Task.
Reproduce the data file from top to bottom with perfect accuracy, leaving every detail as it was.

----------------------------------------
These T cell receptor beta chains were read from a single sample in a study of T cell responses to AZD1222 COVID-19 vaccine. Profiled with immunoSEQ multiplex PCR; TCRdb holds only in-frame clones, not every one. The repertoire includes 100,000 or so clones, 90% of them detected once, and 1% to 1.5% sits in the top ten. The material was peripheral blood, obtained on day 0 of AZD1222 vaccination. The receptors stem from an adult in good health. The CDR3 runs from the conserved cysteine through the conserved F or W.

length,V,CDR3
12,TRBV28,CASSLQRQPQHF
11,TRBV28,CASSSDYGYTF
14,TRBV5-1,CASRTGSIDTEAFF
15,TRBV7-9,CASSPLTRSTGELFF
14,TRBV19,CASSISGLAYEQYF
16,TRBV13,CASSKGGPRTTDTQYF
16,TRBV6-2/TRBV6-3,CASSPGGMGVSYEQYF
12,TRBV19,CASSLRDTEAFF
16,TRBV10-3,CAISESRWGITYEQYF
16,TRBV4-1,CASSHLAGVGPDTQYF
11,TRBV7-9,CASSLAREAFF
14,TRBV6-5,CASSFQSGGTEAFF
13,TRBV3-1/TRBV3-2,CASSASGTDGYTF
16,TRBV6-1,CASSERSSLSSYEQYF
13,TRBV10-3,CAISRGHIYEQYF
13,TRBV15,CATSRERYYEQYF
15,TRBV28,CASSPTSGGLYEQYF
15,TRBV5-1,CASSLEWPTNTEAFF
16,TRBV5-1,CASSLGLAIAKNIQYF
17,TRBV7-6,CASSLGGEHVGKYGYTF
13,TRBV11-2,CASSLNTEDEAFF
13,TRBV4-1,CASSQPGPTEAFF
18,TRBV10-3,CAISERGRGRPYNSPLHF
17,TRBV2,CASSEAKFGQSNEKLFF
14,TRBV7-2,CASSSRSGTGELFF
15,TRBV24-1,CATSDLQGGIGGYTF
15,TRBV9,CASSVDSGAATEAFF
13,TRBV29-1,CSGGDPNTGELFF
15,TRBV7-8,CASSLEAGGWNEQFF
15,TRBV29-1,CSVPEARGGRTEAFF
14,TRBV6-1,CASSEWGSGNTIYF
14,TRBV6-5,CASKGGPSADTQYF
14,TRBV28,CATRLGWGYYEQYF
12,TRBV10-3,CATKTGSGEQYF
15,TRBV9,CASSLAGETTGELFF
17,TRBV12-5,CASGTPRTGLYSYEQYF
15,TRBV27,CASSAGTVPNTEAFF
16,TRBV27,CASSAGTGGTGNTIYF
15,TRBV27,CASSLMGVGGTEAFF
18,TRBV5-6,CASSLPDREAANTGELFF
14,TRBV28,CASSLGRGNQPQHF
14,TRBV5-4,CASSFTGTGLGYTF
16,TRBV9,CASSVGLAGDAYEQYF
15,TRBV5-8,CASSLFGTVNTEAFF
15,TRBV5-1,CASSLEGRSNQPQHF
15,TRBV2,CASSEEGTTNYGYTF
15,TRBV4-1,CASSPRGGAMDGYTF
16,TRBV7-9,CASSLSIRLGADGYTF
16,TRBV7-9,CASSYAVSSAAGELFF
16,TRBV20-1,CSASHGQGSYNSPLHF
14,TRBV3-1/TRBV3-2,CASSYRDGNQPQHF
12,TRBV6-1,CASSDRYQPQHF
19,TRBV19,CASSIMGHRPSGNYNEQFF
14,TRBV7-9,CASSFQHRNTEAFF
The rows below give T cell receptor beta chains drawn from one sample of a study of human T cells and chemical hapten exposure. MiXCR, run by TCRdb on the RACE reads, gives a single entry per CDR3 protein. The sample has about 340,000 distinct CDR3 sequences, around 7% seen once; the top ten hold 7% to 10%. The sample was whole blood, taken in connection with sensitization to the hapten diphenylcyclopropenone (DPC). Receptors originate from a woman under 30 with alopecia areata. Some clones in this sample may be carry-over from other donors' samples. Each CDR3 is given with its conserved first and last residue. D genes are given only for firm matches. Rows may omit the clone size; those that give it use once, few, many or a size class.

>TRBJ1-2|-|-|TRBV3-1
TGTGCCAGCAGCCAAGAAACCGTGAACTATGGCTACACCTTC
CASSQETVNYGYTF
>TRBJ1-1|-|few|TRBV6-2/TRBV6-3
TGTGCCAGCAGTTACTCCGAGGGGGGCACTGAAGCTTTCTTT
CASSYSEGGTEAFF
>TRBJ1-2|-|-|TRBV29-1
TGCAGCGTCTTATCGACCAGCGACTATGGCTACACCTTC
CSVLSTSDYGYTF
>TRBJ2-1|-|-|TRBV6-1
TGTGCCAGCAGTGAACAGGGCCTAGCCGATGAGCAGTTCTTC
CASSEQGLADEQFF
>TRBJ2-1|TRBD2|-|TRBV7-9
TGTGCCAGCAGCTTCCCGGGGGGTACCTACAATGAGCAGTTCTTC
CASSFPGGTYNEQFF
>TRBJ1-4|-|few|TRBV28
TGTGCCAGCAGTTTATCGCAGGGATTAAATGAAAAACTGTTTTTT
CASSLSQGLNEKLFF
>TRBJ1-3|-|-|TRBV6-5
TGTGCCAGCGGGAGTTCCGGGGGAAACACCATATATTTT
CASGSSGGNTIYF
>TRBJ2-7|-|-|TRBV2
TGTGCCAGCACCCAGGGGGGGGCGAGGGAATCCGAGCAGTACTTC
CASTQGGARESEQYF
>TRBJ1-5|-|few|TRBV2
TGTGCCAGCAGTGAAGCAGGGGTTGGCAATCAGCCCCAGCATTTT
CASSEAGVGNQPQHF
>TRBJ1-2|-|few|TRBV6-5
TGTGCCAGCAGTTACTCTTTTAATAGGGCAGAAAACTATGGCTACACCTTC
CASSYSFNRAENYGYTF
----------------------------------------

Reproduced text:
These T cell receptor beta chains were read from a single sample in a study of T cell responses to AZD1222 COVID-19 vaccine. Profiled with immunoSEQ multiplex PCR; TCRdb holds only in-frame clones, not every one. The repertoire includes 100,000 or so clones, 90% of them detected once, and 1% to 1.5% sits in the top ten. The material was peripheral blood, obtained on day 0 of AZD1222 vaccination. The receptors stem from an adult in good health. The CDR3 runs from the conserved cysteine through the conserved F or W.

length,V,CDR3
12,TRBV28,CASSLQRQPQHF
11,TRBV28,CASSSDYGYTF
14,TRBV5-1,CASRTGSIDTEAFF
15,TRBV7-9,CASSPLTRSTGELFF
14,TRBV19,CASSISGLAYEQYF
16,TRBV13,CASSKGGPRTTDTQYF
16,TRBV6-2/TRBV6-3,CASSPGGMGVSYEQYF
12,TRBV19,CASSLRDTEAFF
16,TRBV10-3,CAISESRWGITYEQYF
16,TRBV4-1,CASSHLAGVGPDTQYF
11,TRBV7-9,CASSLAREAFF
14,TRBV6-5,CASSFQSGGTEAFF
13,TRBV3-1/TRBV3-2,CASSASGTDGYTF
16,TRBV6-1,CASSERSSLSSYEQYF
13,TRBV10-3,CAISRGHIYEQYF
13,TRBV15,CATSRERYYEQYF
15,TRBV28,CASSPTSGGLYEQYF
15,TRBV5-1,CASSLEWPTNTEAFF
16,TRBV5-1,CASSLGLAIAKNIQYF
17,TRBV7-6,CASSLGGEHVGKYGYTF
13,TRBV11-2,CASSLNTEDEAFF
13,TRBV4-1,CASSQPGPTEAFF
18,TRBV10-3,CAISERGRGRPYNSPLHF
17,TRBV2,CASSEAKFGQSNEKLFF
14,TRBV7-2,CASSSRSGTGELFF
15,TRBV24-1,CATSDLQGGIGGYTF
15,TRBV9,CASSVDSGAATEAFF
13,TRBV29-1,CSGGDPNTGELFF
15,TRBV7-8,CASSLEAGGWNEQFF
15,TRBV29-1,CSVPEARGGRTEAFF
14,TRBV6-1,CASSEWGSGNTIYF
14,TRBV6-5,CASKGGPSADTQYF
14,TRBV28,CATRLGWGYYEQYF
12,TRBV10-3,CATKTGSGEQYF
15,TRBV9,CASSLAGETTGELFF
17,TRBV12-5,CASGTPRTGLYSYEQYF
15,TRBV27,CASSAGTVPNTEAFF
16,TRBV27,CASSAGTGGTGNTIYF
15,TRBV27,CASSLMGVGGTEAFF
18,TRBV5-6,CASSLPDREAANTGELFF
14,TRBV28,CASSLGRGNQPQHF
14,TRBV5-4,CASSFTGTGLGYTF
16,TRBV9,CASSVGLAGDAYEQYF
15,TRBV5-8,CASSLFGTVNTEAFF
15,TRBV5-1,CASSLEGRSNQPQHF
15,TRBV2,CASSEEGTTNYGYTF
15,TRBV4-1,CASSPRGGAMDGYTF
16,TRBV7-9,CASSLSIRLGADGYTF
16,TRBV7-9,CASSYAVSSAAGELFF
16,TRBV20-1,CSASHGQGSYNSPLHF
14,TRBV3-1/TRBV3-2,CASSYRDGNQPQHF
12,TRBV6-1,CASSDRYQPQHF
19,TRBV19,CASSIMGHRPSGNYNEQFF
14,TRBV7-9,CASSFQHRNTEAFF
The rows below give T cell receptor beta chains drawn from one sample of a study of human T cells and chemical hapten exposure. MiXCR, run by TCRdb on the RACE reads, gives a single entry per CDR3 protein. The sample has about 340,000 distinct CDR3 sequences, around 7% seen once; the top ten hold 7% to 10%. The sample was whole blood, taken in connection with sensitization to the hapten diphenylcyclopropenone (DPC). Receptors originate from a woman under 30 with alopecia areata. Some clones in this sample may be carry-over from other donors' samples. Each CDR3 is given with its conserved first and last residue. D genes are given only for firm matches. Rows may omit the clone size; those that give it use once, few, many or a size class.

>TRBJ1-2|-|-|TRBV3-1
TGTGCCAGCAGCCAAGAAACCGTGAACTATGGCTACACCTTC
CASSQETVNYGYTF
>TRBJ1-1|-|few|TRBV6-2/TRBV6-3
TGTGCCAGCAGTTACTCCGAGGGGGGCACTGAAGCTTTCTTT
CASSYSEGGTEAFF
>TRBJ1-2|-|-|TRBV29-1
TGCAGCGTCTTATCGACCAGCGACTATGGCTACACCTTC
CSVLSTSDYGYTF
>TRBJ2-1|-|-|TRBV6-1
TGTGCCAGCAGTGAACAGGGCCTAGCCGATGAGCAGTTCTTC
CASSEQGLADEQFF
>TRBJ2-1|TRBD2|-|TRBV7-9
TGTGCCAGCAGCTTCCCGGGGGGTACCTACAATGAGCAGTTCTTC
CASSFPGGTYNEQFF
>TRBJ1-4|-|few|TRBV28
TGTGCCAGCAGTTTATCGCAGGGATTAAATGAAAAACTGTTTTTT
CASSLSQGLNEKLFF
>TRBJ1-3|-|-|TRBV6-5
TGTGCCAGCGGGAGTTCCGGGGGAAACACCATATATTTT
CASGSSGGNTIYF
>TRBJ2-7|-|-|TRBV2
TGTGCCAGCACCCAGGGGGGGGCGAGGGAATCCGAGCAGTACTTC
CASTQGGARESEQYF
>TRBJ1-5|-|few|TRBV2
TGTGCCAGCAGTGAAGCAGGGGTTGGCAATCAGCCCCAGCATTTT
CASSEAGVGNQPQHF
>TRBJ1-2|-|few|TRBV6-5
TGTGCCAGCAGTTACTCTTTTAATAGGGCAGAAAACTATGGCTACACCTTC
CASSYSFNRAENYGYTF